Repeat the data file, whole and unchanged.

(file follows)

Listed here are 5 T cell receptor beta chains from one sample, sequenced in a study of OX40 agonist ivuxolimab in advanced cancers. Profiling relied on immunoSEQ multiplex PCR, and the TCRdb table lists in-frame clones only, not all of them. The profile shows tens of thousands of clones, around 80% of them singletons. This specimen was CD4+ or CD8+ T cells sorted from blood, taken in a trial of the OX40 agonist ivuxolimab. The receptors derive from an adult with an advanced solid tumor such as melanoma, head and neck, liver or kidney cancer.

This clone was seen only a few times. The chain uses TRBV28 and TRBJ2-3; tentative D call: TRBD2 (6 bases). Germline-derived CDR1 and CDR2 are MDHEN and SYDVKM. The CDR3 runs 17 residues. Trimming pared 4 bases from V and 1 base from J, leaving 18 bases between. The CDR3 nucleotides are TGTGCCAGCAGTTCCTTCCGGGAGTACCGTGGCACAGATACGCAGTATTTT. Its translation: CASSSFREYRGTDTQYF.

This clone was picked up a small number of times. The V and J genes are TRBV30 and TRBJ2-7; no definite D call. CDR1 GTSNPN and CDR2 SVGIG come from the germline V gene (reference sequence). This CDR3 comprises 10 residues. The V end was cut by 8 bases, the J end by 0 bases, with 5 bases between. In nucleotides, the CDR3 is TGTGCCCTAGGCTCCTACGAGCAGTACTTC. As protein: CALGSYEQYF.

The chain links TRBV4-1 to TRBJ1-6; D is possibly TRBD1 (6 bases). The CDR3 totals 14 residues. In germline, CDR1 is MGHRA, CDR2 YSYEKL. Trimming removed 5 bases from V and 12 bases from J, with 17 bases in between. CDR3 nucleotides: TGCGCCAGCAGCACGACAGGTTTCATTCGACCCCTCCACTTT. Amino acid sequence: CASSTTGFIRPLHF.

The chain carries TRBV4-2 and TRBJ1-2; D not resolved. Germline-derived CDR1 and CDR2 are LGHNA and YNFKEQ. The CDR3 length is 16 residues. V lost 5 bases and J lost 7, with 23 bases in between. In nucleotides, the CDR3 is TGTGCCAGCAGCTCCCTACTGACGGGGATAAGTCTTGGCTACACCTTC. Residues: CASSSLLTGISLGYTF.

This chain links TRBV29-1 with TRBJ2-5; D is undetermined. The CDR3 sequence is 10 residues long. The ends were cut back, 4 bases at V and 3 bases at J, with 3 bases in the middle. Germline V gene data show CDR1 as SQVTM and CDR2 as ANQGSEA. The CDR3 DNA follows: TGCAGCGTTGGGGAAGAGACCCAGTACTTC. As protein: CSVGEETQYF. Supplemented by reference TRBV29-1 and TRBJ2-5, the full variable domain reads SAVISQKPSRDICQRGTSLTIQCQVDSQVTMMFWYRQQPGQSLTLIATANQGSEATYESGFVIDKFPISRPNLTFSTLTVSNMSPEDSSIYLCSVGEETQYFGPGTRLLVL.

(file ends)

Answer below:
Listed here are 5 T cell receptor beta chains from one sample, sequenced in a study of OX40 agonist ivuxolimab in advanced cancers. Profiling relied on immunoSEQ multiplex PCR, and the TCRdb table lists in-frame clones only, not all of them. The profile shows tens of thousands of clones, around 80% of them singletons. This specimen was CD4+ or CD8+ T cells sorted from blood, taken in a trial of the OX40 agonist ivuxolimab. The receptors derive from an adult with an advanced solid tumor such as melanoma, head and neck, liver or kidney cancer.

This clone was seen only a few times. The chain uses TRBV28 and TRBJ2-3; tentative D call: TRBD2 (6 bases). Germline-derived CDR1 and CDR2 are MDHEN and SYDVKM. The CDR3 runs 17 residues. Trimming pared 4 bases from V and 1 base from J, leaving 18 bases between. The CDR3 nucleotides are TGTGCCAGCAGTTCCTTCCGGGAGTACCGTGGCACAGATACGCAGTATTTT. Its translation: CASSSFREYRGTDTQYF.

This clone was picked up a small number of times. The V and J genes are TRBV30 and TRBJ2-7; no definite D call. CDR1 GTSNPN and CDR2 SVGIG come from the germline V gene (reference sequence). This CDR3 comprises 10 residues. The V end was cut by 8 bases, the J end by 0 bases, with 5 bases between. In nucleotides, the CDR3 is TGTGCCCTAGGCTCCTACGAGCAGTACTTC. As protein: CALGSYEQYF.

The chain links TRBV4-1 to TRBJ1-6; D is possibly TRBD1 (6 bases). The CDR3 totals 14 residues. In germline, CDR1 is MGHRA, CDR2 YSYEKL. Trimming removed 5 bases from V and 12 bases from J, with 17 bases in between. CDR3 nucleotides: TGCGCCAGCAGCACGACAGGTTTCATTCGACCCCTCCACTTT. Amino acid sequence: CASSTTGFIRPLHF.

The chain carries TRBV4-2 and TRBJ1-2; D not resolved. Germline-derived CDR1 and CDR2 are LGHNA and YNFKEQ. The CDR3 length is 16 residues. V lost 5 bases and J lost 7, with 23 bases in between. In nucleotides, the CDR3 is TGTGCCAGCAGCTCCCTACTGACGGGGATAAGTCTTGGCTACACCTTC. Residues: CASSSLLTGISLGYTF.

This chain links TRBV29-1 with TRBJ2-5; D is undetermined. The CDR3 sequence is 10 residues long. The ends were cut back, 4 bases at V and 3 bases at J, with 3 bases in the middle. Germline V gene data show CDR1 as SQVTM and CDR2 as ANQGSEA. The CDR3 DNA follows: TGCAGCGTTGGGGAAGAGACCCAGTACTTC. As protein: CSVGEETQYF. Supplemented by reference TRBV29-1 and TRBJ2-5, the full variable domain reads SAVISQKPSRDICQRGTSLTIQCQVDSQVTMMFWYRQQPGQSLTLIATANQGSEATYESGFVIDKFPISRPNLTFSTLTVSNMSPEDSSIYLCSVGEETQYFGPGTRLLVL.